by Tom Lankiewicz, University of California Santa Barbara
There are over 100 million bacterial cells in every liter of seawater from the open ocean, but we know very little about these organisms. Most ocean bacteria behave differently from common bacteria, such as E. coli or Salmonella, which are the source of most scientific knowledge on bacteria. Sequencing DNA of bacteria in ocean water allows scientists to see which bacteria are present and to gain a glimpse into the potential behavior of these bacteria with relative ease.
However, DNA is only an indicator of potential bacterial activities. To learn what these bacteria actually do, including the chemical reactions they facilitate, scientists must use other methods. One of the best ways to study growth and metabolic processes of bacterial cells is to grow them in the laboratory.
My task onboard R/V Sikuliaq is to isolate some of these previously uncultivated bacterial cells from the ocean. After isolating these bacterial cells, I will grow them in my lab to better understand their growth rates, metabolisms, and ultimately their roles in nutrient cycling in the ocean.
Cultivating bacteria from the open ocean is a challenging task that, in many ways, can be thought of as a game of matching. To succeed, I must match the conditions these bacteria live in while in the ocean so I can ensure the cells I am trying to grow have everything they might need to survive and flourish. The best way to go about matching these ocean conditions is to grow the cells in a liquid, called a growth medium that was created using the actual seawater they came from.
To get seawater and bacterial cells from the same water mass in the ocean requires a two-step (and two research cruise) process that began two weeks ago. I first collected approximately 200 liters of seawater from Station ALOHA (A Long-term Oligotrophic Habitat Assessment), a study site about 100 kilometers north of the Hawaiian Island of Oahu. This study site is part of the Hawaii Ocean Time-series program, or HOT, which has been taking biological and chemical measurements at a monthly frequency since 1988 to develop better understanding of chemistry and microbiology in the open ocean. We used Sikuliaq’s CTD rosette to collect this water at specific depth intervals. Using a CTD and other instruments that attach to it, we can collect information on several important water characteristics including salinity (conductivity), temperature, and depth, as well as concentrations of oxygen, chlorophyll, and particles.
The HOT team graciously allowed me to participate in their research cruise from November 25th through November 29th on Sikuliaq. During this HOT cruise and onshore, with generous resources lent to me by the Center for Microbial Oceanography Research and Education (C-MORE) at the University of Hawaii, I filtered and sterilized my collected seawater in preparation for my cultivation effort and to create the growth medium. After filtration and sterilization, I added various food sources for bacteria to the growth medium and returned to Sikuliaq.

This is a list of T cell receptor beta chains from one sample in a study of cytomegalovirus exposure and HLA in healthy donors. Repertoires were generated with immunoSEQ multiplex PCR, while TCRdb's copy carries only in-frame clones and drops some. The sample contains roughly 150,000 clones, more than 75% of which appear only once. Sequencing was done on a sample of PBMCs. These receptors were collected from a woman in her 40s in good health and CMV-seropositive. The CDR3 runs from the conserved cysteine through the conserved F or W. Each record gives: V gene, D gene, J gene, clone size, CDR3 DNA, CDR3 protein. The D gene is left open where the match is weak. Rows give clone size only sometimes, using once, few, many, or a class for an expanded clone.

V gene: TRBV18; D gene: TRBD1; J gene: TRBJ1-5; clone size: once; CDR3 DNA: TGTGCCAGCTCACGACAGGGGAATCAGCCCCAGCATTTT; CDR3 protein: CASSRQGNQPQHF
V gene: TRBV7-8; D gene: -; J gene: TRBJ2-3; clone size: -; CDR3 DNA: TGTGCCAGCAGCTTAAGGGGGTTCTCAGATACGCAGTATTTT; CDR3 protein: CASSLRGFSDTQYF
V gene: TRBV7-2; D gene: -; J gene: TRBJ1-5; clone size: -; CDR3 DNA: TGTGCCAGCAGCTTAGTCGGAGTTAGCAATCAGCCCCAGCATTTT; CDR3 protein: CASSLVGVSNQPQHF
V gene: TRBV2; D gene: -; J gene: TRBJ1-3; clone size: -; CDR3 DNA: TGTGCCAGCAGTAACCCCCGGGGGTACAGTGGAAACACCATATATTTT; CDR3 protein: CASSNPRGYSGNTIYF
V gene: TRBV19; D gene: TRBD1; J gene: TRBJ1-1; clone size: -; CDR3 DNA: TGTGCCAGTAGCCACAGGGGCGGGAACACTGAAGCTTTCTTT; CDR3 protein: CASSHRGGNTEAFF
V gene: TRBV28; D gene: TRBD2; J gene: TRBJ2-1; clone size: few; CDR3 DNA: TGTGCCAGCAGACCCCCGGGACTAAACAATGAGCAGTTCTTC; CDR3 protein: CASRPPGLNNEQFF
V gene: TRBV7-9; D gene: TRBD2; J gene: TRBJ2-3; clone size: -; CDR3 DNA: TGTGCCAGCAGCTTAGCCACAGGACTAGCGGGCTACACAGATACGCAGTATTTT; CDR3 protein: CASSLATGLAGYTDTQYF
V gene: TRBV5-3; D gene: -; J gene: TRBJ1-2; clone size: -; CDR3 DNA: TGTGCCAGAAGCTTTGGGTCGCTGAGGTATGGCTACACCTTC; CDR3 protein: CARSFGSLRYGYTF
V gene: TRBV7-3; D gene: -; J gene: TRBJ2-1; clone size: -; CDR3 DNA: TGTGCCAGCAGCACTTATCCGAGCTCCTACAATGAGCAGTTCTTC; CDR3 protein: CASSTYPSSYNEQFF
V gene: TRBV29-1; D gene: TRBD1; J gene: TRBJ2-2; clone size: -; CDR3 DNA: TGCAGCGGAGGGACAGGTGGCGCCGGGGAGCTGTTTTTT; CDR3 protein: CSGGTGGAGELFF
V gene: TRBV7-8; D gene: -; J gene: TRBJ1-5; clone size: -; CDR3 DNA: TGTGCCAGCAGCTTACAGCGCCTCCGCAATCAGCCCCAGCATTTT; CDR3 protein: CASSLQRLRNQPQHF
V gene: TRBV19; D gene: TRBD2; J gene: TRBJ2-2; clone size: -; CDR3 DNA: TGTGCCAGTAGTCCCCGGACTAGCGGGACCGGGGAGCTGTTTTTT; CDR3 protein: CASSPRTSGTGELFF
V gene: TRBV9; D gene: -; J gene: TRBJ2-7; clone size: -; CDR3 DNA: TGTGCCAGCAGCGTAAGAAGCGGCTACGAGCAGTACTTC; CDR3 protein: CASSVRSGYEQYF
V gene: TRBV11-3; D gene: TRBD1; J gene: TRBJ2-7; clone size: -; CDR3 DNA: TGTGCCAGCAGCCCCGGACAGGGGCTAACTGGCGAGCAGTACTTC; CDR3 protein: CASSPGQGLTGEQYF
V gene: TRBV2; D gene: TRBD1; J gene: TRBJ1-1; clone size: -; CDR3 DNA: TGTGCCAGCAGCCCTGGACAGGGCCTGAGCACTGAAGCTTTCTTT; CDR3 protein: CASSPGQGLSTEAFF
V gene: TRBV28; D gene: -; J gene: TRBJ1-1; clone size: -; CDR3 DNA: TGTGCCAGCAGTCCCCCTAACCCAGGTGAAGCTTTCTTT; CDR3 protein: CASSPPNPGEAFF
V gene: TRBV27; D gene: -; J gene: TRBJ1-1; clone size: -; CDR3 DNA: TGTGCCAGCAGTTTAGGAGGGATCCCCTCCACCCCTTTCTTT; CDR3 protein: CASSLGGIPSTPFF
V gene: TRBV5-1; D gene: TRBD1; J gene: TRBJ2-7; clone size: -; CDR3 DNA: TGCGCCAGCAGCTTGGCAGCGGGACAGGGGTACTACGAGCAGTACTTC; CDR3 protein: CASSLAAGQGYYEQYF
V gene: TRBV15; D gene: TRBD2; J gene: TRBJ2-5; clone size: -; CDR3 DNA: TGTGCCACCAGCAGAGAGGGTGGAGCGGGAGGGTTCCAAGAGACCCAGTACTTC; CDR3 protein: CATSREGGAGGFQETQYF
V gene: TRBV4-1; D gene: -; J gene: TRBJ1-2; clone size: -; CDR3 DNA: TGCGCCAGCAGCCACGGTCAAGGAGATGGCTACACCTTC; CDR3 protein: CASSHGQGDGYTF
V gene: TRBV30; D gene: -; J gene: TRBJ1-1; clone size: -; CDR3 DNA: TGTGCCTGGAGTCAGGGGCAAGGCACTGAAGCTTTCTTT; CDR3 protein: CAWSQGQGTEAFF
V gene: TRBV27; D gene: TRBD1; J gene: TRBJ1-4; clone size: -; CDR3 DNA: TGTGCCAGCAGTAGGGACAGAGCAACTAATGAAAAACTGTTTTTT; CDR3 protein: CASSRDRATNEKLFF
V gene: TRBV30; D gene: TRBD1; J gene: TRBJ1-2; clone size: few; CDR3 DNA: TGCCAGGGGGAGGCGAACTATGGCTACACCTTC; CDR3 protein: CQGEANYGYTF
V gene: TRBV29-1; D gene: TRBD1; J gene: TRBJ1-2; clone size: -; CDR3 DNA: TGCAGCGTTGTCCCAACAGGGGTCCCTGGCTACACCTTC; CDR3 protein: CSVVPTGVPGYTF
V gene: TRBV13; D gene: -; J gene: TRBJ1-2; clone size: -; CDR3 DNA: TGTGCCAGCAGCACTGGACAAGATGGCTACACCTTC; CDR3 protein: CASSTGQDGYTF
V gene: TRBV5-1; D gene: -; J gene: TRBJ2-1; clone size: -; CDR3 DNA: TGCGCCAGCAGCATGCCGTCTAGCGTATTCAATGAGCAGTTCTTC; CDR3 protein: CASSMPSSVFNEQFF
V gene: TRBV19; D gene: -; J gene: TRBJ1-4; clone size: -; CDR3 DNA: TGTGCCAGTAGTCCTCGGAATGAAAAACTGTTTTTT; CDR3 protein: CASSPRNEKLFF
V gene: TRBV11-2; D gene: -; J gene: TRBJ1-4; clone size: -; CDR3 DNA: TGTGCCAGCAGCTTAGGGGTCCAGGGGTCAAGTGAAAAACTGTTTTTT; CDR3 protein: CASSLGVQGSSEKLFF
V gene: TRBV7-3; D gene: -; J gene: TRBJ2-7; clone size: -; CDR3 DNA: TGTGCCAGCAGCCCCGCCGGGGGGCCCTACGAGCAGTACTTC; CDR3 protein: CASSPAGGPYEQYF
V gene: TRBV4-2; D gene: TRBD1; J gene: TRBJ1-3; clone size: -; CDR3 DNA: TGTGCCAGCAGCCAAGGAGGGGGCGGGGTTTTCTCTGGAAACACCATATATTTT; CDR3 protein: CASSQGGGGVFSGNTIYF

Upon re-boarding Sikuliaq, we returned immediately to Station ALOHA and I collected another 300 liters of seawater using the ship’s CTD rosette to start my new cultures of marine bacteria. I took several subsamples of water at Station ALOHA to measure concentrations of dissolved organic carbon, nutrients, and bacterial cells. Additionally, I took samples of bacterial DNA for sequencing. Between my samples and the information gathered from Sikuliaq’s instrumentation I should be able to gain a well-rounded picture of the microbial community that my new cultures were taken from.
Starting my new bacterial cultures was then simply a matter of diluting bacterial cells from my new seawater into the growth medium I had previously created. This process must be done in the cold and dark to match the temperature and light conditions that these cells normally live in. I spent lot of time in Sikuliaq’s walk-in refrigerator to keep my bacterial cultures cold and dark!
This is only the beginning of this cultivation effort. From here on out I will need to let these new cultures sit for more than a month before checking them to see if cells have grown in the medium. I have around 1200 new cultures to check. I will count the cells from each culture with an instrument called a flow cytometer, which uses a laser to count microscopic cells that have been stained with a fluorescent dye. After seeing which cultures have successfully grown, I will need to transfer them into new growth medium and allow them to continue to multiply before characterizing the cells using controlled experiments. I will also sequence the DNA of the new cultures to identify them and to further study their genomes.
I owe a big thank you to the entire crew of Sikuliaq, but especially our marine technicians Steve Hartz and Bern McKiernan, who have made my operations onboard run exceptionally smoothly. Thanks, All!